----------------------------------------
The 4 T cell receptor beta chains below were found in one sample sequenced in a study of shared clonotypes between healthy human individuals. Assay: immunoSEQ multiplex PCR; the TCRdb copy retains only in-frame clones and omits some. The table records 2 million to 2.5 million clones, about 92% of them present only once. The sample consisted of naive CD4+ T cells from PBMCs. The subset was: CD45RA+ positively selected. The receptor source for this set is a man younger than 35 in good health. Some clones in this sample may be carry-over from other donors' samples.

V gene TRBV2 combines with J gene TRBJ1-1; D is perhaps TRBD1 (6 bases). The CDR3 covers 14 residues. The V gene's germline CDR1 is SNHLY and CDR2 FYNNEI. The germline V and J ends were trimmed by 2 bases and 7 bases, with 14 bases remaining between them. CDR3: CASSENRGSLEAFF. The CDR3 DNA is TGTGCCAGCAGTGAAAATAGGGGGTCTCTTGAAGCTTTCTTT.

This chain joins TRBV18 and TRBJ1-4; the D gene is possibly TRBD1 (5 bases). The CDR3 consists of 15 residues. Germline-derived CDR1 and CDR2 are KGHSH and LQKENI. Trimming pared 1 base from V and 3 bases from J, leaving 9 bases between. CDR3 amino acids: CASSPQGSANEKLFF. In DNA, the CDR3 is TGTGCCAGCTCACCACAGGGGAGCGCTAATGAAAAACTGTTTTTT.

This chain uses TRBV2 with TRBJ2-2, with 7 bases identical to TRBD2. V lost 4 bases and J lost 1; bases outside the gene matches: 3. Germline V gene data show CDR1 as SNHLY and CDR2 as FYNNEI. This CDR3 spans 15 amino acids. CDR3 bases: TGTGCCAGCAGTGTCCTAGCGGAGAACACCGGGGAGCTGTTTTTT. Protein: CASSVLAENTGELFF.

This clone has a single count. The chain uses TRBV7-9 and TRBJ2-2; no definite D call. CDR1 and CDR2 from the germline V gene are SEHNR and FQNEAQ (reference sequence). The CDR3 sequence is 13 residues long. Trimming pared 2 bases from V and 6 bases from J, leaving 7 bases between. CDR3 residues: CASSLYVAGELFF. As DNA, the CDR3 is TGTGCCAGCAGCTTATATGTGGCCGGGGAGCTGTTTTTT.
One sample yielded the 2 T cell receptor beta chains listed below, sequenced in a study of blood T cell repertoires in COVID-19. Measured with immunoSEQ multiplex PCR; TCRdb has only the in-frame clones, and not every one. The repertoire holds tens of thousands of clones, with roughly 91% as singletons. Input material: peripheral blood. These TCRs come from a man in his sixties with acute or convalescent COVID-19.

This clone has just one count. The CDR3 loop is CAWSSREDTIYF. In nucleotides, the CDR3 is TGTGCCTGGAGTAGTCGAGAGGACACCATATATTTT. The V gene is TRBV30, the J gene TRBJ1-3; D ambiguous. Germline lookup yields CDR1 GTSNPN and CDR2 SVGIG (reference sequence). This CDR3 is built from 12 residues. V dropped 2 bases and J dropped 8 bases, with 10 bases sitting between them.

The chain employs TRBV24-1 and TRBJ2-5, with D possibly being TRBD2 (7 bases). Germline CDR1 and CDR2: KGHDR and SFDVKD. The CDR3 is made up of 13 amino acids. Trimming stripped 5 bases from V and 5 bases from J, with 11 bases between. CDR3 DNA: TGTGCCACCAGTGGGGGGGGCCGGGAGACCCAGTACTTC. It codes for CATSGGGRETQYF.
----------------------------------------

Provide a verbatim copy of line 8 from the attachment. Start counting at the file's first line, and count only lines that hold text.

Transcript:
The chain employs TRBV24-1 and TRBJ2-5, with D possibly being TRBD2 (7 bases). Germline CDR1 and CDR2: KGHDR and SFDVKD. The CDR3 is made up of 13 amino acids. Trimming stripped 5 bases from V and 5 bases from J, with 11 bases between. CDR3 DNA: TGTGCCACCAGTGGGGGGGGCCGGGAGACCCAGTACTTC. It codes for CATSGGGRETQYF.